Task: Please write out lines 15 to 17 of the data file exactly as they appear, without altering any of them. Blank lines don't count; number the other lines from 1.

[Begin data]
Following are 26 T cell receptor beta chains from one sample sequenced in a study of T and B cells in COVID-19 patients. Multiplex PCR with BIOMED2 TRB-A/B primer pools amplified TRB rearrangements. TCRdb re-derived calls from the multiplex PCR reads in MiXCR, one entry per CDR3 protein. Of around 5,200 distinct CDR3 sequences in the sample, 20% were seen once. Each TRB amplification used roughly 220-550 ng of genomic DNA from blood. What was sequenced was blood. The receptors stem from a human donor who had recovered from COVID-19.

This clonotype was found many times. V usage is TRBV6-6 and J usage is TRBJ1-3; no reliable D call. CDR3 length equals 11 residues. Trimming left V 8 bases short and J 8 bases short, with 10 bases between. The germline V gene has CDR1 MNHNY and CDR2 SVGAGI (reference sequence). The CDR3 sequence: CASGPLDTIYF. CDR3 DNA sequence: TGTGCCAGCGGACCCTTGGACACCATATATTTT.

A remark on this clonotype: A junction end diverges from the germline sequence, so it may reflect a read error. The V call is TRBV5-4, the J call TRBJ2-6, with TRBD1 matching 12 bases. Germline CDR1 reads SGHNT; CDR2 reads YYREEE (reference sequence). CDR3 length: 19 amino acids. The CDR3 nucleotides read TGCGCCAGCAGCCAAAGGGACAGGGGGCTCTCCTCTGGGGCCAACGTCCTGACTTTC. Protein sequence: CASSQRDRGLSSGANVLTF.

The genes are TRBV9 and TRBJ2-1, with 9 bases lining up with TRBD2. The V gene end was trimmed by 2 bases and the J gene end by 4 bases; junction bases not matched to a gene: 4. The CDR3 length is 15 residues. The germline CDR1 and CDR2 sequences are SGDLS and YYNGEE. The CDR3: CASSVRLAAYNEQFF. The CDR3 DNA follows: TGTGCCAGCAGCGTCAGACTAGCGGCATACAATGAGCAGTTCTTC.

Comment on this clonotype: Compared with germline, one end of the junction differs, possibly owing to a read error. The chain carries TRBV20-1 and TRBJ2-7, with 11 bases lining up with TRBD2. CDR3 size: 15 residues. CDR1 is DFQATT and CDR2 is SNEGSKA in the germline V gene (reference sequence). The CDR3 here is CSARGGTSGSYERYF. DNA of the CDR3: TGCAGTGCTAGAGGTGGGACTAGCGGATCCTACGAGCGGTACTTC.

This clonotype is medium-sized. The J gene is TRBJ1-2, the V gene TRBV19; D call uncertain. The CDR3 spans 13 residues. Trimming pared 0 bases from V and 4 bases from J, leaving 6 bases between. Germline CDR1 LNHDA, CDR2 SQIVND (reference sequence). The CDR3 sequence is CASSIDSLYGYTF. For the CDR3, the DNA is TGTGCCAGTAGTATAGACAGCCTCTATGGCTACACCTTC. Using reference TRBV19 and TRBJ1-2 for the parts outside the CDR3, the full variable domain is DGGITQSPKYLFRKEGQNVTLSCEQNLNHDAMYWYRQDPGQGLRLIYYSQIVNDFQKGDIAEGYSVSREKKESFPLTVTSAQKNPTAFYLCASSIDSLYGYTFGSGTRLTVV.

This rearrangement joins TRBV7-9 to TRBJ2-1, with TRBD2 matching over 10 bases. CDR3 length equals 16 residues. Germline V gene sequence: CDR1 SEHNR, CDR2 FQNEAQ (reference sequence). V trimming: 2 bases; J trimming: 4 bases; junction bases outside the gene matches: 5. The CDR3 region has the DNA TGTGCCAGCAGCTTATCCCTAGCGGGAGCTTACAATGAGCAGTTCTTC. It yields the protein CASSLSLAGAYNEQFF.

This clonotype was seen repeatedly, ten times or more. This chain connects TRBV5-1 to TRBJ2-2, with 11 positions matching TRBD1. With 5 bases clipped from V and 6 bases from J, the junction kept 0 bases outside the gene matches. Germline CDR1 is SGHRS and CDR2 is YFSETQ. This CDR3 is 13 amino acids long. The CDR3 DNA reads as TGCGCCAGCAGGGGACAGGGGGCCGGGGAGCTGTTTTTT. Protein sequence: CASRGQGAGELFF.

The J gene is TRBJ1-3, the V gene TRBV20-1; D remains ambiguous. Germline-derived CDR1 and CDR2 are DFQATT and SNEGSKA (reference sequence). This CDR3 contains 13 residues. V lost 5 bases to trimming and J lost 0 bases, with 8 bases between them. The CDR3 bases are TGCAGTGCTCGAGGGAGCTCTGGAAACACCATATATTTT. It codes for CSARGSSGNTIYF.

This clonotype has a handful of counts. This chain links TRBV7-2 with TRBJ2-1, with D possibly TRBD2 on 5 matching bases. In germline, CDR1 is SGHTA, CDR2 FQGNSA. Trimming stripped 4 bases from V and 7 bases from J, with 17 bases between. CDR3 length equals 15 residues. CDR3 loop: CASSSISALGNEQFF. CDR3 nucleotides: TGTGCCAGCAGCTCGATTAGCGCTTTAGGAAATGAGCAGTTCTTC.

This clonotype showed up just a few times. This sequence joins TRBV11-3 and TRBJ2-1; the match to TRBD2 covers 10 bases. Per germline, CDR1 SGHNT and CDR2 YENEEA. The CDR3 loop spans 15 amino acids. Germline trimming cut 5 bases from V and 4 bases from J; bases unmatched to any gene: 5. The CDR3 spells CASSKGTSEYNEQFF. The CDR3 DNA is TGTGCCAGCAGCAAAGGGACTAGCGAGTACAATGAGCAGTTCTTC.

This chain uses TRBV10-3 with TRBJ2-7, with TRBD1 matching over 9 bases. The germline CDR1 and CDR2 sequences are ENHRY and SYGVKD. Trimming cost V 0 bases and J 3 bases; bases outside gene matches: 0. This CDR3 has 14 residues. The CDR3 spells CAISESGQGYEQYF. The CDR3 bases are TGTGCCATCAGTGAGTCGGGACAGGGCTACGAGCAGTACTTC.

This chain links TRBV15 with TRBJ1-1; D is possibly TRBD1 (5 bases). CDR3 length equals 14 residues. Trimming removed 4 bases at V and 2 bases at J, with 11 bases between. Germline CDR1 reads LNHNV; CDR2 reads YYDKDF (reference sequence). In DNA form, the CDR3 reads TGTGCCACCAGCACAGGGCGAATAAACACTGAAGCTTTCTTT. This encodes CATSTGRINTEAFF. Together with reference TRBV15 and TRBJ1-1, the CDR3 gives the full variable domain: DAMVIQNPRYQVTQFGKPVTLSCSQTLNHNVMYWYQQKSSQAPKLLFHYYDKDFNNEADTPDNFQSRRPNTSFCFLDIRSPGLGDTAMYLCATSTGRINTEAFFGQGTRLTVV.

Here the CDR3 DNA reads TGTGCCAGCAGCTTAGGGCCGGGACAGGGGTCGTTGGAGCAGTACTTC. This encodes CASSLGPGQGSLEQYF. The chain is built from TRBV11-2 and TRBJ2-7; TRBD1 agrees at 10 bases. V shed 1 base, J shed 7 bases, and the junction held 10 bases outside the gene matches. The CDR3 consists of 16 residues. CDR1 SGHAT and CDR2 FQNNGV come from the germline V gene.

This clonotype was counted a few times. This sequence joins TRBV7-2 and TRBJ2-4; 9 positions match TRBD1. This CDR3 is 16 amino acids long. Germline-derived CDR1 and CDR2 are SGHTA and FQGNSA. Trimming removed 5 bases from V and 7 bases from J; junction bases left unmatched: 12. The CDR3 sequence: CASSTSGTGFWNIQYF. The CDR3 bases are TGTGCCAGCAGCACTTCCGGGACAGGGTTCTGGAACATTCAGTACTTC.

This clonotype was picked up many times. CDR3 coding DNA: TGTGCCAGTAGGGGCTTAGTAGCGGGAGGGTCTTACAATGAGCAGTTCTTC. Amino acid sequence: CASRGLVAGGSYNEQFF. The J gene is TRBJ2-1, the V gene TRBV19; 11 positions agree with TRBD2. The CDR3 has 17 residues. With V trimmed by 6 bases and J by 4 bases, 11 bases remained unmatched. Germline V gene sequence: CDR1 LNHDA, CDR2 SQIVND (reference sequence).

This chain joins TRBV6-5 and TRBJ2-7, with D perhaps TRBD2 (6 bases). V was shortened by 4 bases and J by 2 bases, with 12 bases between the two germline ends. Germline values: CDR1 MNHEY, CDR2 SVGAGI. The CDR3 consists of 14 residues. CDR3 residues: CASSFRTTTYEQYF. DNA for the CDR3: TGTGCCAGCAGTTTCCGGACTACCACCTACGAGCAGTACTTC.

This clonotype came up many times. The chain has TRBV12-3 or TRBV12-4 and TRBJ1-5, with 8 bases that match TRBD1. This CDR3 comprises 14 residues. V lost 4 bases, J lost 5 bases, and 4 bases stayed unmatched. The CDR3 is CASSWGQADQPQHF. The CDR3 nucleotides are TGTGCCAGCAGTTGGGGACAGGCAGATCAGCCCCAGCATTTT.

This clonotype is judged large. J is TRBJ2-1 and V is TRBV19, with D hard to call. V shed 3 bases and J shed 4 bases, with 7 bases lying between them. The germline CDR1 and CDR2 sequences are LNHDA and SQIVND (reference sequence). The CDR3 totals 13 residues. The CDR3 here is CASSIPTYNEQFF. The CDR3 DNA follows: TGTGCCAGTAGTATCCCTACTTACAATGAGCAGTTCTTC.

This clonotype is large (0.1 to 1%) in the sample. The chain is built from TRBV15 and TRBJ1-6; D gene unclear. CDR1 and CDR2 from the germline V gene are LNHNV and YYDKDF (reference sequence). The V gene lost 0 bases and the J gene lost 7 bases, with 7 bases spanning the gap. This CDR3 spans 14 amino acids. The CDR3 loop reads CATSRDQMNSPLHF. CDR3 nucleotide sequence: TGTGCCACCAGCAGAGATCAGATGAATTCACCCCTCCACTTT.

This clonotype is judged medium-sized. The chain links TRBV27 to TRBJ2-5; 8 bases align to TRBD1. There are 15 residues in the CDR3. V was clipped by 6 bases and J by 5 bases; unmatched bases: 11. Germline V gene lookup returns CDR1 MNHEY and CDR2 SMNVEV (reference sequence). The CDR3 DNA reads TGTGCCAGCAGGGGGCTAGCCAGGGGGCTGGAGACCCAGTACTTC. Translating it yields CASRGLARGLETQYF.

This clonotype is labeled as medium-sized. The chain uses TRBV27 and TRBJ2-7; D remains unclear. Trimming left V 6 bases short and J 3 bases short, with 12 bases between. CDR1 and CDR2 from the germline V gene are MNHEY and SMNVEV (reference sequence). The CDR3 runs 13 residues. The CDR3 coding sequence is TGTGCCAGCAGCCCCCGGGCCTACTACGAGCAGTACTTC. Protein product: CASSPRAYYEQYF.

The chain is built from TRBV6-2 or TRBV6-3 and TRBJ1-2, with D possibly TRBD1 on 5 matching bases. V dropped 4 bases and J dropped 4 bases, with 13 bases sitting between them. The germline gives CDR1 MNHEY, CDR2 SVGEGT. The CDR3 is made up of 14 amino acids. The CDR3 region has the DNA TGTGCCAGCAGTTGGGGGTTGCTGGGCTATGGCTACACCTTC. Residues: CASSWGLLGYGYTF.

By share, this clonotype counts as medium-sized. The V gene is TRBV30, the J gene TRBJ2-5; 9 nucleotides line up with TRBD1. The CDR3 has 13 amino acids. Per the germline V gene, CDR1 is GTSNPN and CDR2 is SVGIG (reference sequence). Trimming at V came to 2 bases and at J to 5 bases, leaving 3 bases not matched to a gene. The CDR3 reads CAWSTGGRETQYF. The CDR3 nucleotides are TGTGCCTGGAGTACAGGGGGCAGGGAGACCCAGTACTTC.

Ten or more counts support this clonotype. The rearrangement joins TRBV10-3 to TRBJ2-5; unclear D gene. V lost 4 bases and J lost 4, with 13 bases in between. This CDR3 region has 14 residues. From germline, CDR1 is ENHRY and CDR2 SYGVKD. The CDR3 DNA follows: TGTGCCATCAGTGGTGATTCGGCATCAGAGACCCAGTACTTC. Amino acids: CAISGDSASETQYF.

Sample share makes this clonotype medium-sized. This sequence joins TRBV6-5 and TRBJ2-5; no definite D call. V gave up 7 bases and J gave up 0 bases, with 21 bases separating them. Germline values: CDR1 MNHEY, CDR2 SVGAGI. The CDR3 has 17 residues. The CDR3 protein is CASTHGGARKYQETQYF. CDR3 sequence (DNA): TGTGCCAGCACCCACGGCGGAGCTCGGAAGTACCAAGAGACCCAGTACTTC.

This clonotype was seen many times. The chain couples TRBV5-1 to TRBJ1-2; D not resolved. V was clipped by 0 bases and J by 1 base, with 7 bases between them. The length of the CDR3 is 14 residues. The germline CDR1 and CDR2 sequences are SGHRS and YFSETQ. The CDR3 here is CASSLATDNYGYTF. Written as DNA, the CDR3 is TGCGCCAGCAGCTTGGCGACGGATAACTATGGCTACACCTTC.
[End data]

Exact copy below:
This clonotype was counted a few times. This sequence joins TRBV7-2 and TRBJ2-4; 9 positions match TRBD1. This CDR3 is 16 amino acids long. Germline-derived CDR1 and CDR2 are SGHTA and FQGNSA. Trimming removed 5 bases from V and 7 bases from J; junction bases left unmatched: 12. The CDR3 sequence: CASSTSGTGFWNIQYF. The CDR3 bases are TGTGCCAGCAGCACTTCCGGGACAGGGTTCTGGAACATTCAGTACTTC.

This clonotype was picked up many times. CDR3 coding DNA: TGTGCCAGTAGGGGCTTAGTAGCGGGAGGGTCTTACAATGAGCAGTTCTTC. Amino acid sequence: CASRGLVAGGSYNEQFF. The J gene is TRBJ2-1, the V gene TRBV19; 11 positions agree with TRBD2. The CDR3 has 17 residues. With V trimmed by 6 bases and J by 4 bases, 11 bases remained unmatched. Germline V gene sequence: CDR1 LNHDA, CDR2 SQIVND (reference sequence).

This chain joins TRBV6-5 and TRBJ2-7, with D perhaps TRBD2 (6 bases). V was shortened by 4 bases and J by 2 bases, with 12 bases between the two germline ends. Germline values: CDR1 MNHEY, CDR2 SVGAGI. The CDR3 consists of 14 residues. CDR3 residues: CASSFRTTTYEQYF. DNA for the CDR3: TGTGCCAGCAGTTTCCGGACTACCACCTACGAGCAGTACTTC.